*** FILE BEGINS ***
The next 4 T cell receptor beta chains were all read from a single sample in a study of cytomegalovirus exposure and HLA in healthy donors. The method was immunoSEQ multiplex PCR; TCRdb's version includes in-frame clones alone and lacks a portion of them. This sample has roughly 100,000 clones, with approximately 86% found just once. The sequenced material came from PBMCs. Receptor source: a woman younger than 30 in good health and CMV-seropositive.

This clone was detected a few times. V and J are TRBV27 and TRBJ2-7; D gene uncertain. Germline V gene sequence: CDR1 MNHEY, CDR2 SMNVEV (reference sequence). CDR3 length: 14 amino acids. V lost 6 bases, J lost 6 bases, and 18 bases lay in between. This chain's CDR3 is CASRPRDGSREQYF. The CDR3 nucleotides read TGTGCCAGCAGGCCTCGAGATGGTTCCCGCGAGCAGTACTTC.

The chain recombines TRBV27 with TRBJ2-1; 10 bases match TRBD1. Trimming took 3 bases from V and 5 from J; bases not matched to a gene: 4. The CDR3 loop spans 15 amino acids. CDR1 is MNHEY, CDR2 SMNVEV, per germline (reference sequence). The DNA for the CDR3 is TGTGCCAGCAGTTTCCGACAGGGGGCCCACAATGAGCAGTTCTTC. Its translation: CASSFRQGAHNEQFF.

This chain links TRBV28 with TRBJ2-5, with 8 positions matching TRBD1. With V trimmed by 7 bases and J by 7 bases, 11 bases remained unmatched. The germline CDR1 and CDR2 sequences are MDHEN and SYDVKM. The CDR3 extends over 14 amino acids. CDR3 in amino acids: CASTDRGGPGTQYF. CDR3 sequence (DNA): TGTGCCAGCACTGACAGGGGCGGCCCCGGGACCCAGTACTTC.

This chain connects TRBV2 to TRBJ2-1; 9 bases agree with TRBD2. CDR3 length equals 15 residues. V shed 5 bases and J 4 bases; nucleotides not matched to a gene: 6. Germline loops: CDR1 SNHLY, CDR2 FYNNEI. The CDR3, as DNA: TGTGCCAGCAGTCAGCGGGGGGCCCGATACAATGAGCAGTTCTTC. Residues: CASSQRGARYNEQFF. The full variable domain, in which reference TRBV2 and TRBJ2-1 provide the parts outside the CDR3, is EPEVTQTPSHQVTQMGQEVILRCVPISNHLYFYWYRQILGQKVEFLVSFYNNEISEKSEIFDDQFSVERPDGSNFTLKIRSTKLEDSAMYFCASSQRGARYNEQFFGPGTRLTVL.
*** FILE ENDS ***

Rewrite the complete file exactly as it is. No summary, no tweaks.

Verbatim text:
The next 4 T cell receptor beta chains were all read from a single sample in a study of cytomegalovirus exposure and HLA in healthy donors. The method was immunoSEQ multiplex PCR; TCRdb's version includes in-frame clones alone and lacks a portion of them. This sample has roughly 100,000 clones, with approximately 86% found just once. The sequenced material came from PBMCs. Receptor source: a woman younger than 30 in good health and CMV-seropositive.

This clone was detected a few times. V and J are TRBV27 and TRBJ2-7; D gene uncertain. Germline V gene sequence: CDR1 MNHEY, CDR2 SMNVEV (reference sequence). CDR3 length: 14 amino acids. V lost 6 bases, J lost 6 bases, and 18 bases lay in between. This chain's CDR3 is CASRPRDGSREQYF. The CDR3 nucleotides read TGTGCCAGCAGGCCTCGAGATGGTTCCCGCGAGCAGTACTTC.

The chain recombines TRBV27 with TRBJ2-1; 10 bases match TRBD1. Trimming took 3 bases from V and 5 from J; bases not matched to a gene: 4. The CDR3 loop spans 15 amino acids. CDR1 is MNHEY, CDR2 SMNVEV, per germline (reference sequence). The DNA for the CDR3 is TGTGCCAGCAGTTTCCGACAGGGGGCCCACAATGAGCAGTTCTTC. Its translation: CASSFRQGAHNEQFF.

This chain links TRBV28 with TRBJ2-5, with 8 positions matching TRBD1. With V trimmed by 7 bases and J by 7 bases, 11 bases remained unmatched. The germline CDR1 and CDR2 sequences are MDHEN and SYDVKM. The CDR3 extends over 14 amino acids. CDR3 in amino acids: CASTDRGGPGTQYF. CDR3 sequence (DNA): TGTGCCAGCACTGACAGGGGCGGCCCCGGGACCCAGTACTTC.

This chain connects TRBV2 to TRBJ2-1; 9 bases agree with TRBD2. CDR3 length equals 15 residues. V shed 5 bases and J 4 bases; nucleotides not matched to a gene: 6. Germline loops: CDR1 SNHLY, CDR2 FYNNEI. The CDR3, as DNA: TGTGCCAGCAGTCAGCGGGGGGCCCGATACAATGAGCAGTTCTTC. Residues: CASSQRGARYNEQFF. The full variable domain, in which reference TRBV2 and TRBJ2-1 provide the parts outside the CDR3, is EPEVTQTPSHQVTQMGQEVILRCVPISNHLYFYWYRQILGQKVEFLVSFYNNEISEKSEIFDDQFSVERPDGSNFTLKIRSTKLEDSAMYFCASSQRGARYNEQFFGPGTRLTVL.